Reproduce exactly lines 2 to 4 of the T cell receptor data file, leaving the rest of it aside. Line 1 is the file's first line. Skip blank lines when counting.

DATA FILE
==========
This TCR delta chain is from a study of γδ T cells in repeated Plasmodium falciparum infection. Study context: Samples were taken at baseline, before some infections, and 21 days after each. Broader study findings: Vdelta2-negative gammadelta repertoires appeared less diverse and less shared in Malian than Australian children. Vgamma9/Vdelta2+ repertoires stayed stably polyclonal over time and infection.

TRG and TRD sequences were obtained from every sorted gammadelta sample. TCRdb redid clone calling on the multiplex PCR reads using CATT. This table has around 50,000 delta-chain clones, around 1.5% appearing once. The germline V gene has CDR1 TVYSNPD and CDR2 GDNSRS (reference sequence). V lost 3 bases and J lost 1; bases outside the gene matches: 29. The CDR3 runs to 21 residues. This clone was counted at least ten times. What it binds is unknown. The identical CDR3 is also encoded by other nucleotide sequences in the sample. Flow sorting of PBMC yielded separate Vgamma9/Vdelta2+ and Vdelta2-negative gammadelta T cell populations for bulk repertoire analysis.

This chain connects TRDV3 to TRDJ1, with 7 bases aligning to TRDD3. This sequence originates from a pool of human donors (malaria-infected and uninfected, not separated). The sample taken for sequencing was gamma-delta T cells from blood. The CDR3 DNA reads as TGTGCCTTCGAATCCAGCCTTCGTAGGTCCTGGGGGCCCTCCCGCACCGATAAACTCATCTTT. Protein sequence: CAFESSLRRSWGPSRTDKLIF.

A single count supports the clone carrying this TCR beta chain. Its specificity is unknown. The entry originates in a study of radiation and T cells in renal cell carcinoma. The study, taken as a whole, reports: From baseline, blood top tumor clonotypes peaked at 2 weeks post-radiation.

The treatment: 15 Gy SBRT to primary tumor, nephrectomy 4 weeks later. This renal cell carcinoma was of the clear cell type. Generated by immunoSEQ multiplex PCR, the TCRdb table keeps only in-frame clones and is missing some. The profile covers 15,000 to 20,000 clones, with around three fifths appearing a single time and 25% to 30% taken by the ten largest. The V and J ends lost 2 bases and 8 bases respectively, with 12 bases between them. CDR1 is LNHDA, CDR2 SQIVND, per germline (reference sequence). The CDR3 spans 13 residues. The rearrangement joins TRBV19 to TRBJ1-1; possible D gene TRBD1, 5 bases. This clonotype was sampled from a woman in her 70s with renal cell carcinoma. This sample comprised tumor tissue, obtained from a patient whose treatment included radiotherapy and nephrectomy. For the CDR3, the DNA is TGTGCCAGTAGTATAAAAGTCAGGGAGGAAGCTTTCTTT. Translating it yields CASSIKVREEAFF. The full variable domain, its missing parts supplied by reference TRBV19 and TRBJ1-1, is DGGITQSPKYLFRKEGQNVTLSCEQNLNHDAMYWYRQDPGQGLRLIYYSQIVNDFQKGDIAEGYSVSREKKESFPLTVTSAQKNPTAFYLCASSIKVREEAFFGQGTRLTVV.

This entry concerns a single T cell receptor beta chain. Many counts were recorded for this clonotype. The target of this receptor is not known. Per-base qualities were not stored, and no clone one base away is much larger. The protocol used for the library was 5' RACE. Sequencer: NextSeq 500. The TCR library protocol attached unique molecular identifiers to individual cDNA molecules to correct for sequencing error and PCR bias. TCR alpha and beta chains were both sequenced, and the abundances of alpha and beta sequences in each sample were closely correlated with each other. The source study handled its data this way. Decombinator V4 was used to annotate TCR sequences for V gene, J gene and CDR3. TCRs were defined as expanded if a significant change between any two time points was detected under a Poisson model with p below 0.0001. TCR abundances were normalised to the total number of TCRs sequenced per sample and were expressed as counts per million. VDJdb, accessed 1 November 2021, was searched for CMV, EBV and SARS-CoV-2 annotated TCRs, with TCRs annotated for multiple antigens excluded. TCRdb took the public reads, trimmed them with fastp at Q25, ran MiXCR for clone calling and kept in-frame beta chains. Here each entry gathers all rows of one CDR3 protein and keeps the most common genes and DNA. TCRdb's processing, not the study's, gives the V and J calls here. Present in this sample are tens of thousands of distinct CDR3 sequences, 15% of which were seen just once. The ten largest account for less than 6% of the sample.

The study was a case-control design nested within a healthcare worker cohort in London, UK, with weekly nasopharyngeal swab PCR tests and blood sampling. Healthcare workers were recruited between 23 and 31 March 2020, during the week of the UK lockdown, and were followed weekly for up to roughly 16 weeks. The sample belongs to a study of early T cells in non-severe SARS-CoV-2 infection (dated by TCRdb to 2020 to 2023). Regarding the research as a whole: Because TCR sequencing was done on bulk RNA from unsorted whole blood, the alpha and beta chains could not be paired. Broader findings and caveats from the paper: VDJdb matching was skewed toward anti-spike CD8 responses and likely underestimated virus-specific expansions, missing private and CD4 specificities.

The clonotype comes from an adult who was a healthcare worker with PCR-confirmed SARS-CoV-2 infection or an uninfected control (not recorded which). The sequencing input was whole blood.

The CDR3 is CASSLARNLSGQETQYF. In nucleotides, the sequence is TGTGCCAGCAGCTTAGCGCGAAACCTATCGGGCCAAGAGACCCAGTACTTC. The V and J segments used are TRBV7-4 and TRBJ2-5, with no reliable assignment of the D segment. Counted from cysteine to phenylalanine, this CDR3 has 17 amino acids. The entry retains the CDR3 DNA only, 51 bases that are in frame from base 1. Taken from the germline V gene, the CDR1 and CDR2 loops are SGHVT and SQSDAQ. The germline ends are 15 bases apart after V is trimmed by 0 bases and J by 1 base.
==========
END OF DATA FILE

TRG and TRD sequences were obtained from every sorted gammadelta sample. TCRdb redid clone calling on the multiplex PCR reads using CATT. This table has around 50,000 delta-chain clones, around 1.5% appearing once. The germline V gene has CDR1 TVYSNPD and CDR2 GDNSRS (reference sequence). V lost 3 bases and J lost 1; bases outside the gene matches: 29. The CDR3 runs to 21 residues. This clone was counted at least ten times. What it binds is unknown. The identical CDR3 is also encoded by other nucleotide sequences in the sample. Flow sorting of PBMC yielded separate Vgamma9/Vdelta2+ and Vdelta2-negative gammadelta T cell populations for bulk repertoire analysis.

This chain connects TRDV3 to TRDJ1, with 7 bases aligning to TRDD3. This sequence originates from a pool of human donors (malaria-infected and uninfected, not separated). The sample taken for sequencing was gamma-delta T cells from blood. The CDR3 DNA reads as TGTGCCTTCGAATCCAGCCTTCGTAGGTCCTGGGGGCCCTCCCGCACCGATAAACTCATCTTT. Protein sequence: CAFESSLRRSWGPSRTDKLIF.

A single count supports the clone carrying this TCR beta chain. Its specificity is unknown. The entry originates in a study of radiation and T cells in renal cell carcinoma. The study, taken as a whole, reports: From baseline, blood top tumor clonotypes peaked at 2 weeks post-radiation.